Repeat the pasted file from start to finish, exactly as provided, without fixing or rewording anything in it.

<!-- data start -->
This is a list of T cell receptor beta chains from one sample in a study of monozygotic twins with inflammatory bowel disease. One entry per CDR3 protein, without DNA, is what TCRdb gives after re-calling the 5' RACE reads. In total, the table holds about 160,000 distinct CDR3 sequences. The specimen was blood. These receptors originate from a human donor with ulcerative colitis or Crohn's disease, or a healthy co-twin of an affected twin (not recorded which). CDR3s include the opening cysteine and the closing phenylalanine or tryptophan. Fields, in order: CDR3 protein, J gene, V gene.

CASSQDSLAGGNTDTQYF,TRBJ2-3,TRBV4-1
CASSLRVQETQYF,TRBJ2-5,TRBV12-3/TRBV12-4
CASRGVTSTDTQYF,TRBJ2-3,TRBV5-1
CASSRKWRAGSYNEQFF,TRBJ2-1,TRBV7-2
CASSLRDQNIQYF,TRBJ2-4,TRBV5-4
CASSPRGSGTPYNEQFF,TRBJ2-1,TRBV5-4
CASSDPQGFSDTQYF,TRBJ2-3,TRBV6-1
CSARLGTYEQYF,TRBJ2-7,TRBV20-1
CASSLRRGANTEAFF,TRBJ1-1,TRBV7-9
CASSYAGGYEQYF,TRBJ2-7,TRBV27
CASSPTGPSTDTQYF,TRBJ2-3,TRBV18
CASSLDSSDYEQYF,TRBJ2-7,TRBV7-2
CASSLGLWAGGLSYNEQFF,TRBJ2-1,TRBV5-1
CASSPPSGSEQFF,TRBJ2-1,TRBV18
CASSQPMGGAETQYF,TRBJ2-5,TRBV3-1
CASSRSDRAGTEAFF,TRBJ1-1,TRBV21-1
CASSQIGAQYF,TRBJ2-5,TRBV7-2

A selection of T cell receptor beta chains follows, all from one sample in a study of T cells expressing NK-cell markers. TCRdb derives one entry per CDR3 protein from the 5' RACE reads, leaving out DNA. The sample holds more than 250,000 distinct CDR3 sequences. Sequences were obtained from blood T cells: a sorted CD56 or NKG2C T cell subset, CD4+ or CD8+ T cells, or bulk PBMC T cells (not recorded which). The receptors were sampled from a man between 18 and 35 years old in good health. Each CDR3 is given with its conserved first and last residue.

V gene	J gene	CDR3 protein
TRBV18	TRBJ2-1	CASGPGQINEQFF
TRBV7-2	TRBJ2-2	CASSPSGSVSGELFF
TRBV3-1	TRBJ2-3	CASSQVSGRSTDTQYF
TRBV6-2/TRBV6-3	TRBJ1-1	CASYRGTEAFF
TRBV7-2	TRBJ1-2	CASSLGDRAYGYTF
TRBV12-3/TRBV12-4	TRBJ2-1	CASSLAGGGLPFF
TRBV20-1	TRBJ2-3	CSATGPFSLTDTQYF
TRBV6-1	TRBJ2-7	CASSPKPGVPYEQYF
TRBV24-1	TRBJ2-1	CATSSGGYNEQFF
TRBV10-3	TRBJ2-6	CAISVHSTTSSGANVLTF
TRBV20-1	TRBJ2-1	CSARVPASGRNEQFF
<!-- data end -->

This is a list of T cell receptor beta chains from one sample in a study of monozygotic twins with inflammatory bowel disease. One entry per CDR3 protein, without DNA, is what TCRdb gives after re-calling the 5' RACE reads. In total, the table holds about 160,000 distinct CDR3 sequences. The specimen was blood. These receptors originate from a human donor with ulcerative colitis or Crohn's disease, or a healthy co-twin of an affected twin (not recorded which). CDR3s include the opening cysteine and the closing phenylalanine or tryptophan. Fields, in order: CDR3 protein, J gene, V gene.

CASSQDSLAGGNTDTQYF,TRBJ2-3,TRBV4-1
CASSLRVQETQYF,TRBJ2-5,TRBV12-3/TRBV12-4
CASRGVTSTDTQYF,TRBJ2-3,TRBV5-1
CASSRKWRAGSYNEQFF,TRBJ2-1,TRBV7-2
CASSLRDQNIQYF,TRBJ2-4,TRBV5-4
CASSPRGSGTPYNEQFF,TRBJ2-1,TRBV5-4
CASSDPQGFSDTQYF,TRBJ2-3,TRBV6-1
CSARLGTYEQYF,TRBJ2-7,TRBV20-1
CASSLRRGANTEAFF,TRBJ1-1,TRBV7-9
CASSYAGGYEQYF,TRBJ2-7,TRBV27
CASSPTGPSTDTQYF,TRBJ2-3,TRBV18
CASSLDSSDYEQYF,TRBJ2-7,TRBV7-2
CASSLGLWAGGLSYNEQFF,TRBJ2-1,TRBV5-1
CASSPPSGSEQFF,TRBJ2-1,TRBV18
CASSQPMGGAETQYF,TRBJ2-5,TRBV3-1
CASSRSDRAGTEAFF,TRBJ1-1,TRBV21-1
CASSQIGAQYF,TRBJ2-5,TRBV7-2

A selection of T cell receptor beta chains follows, all from one sample in a study of T cells expressing NK-cell markers. TCRdb derives one entry per CDR3 protein from the 5' RACE reads, leaving out DNA. The sample holds more than 250,000 distinct CDR3 sequences. Sequences were obtained from blood T cells: a sorted CD56 or NKG2C T cell subset, CD4+ or CD8+ T cells, or bulk PBMC T cells (not recorded which). The receptors were sampled from a man between 18 and 35 years old in good health. Each CDR3 is given with its conserved first and last residue.

V gene	J gene	CDR3 protein
TRBV18	TRBJ2-1	CASGPGQINEQFF
TRBV7-2	TRBJ2-2	CASSPSGSVSGELFF
TRBV3-1	TRBJ2-3	CASSQVSGRSTDTQYF
TRBV6-2/TRBV6-3	TRBJ1-1	CASYRGTEAFF
TRBV7-2	TRBJ1-2	CASSLGDRAYGYTF
TRBV12-3/TRBV12-4	TRBJ2-1	CASSLAGGGLPFF
TRBV20-1	TRBJ2-3	CSATGPFSLTDTQYF
TRBV6-1	TRBJ2-7	CASSPKPGVPYEQYF
TRBV24-1	TRBJ2-1	CATSSGGYNEQFF
TRBV10-3	TRBJ2-6	CAISVHSTTSSGANVLTF
TRBV20-1	TRBJ2-1	CSARVPASGRNEQFF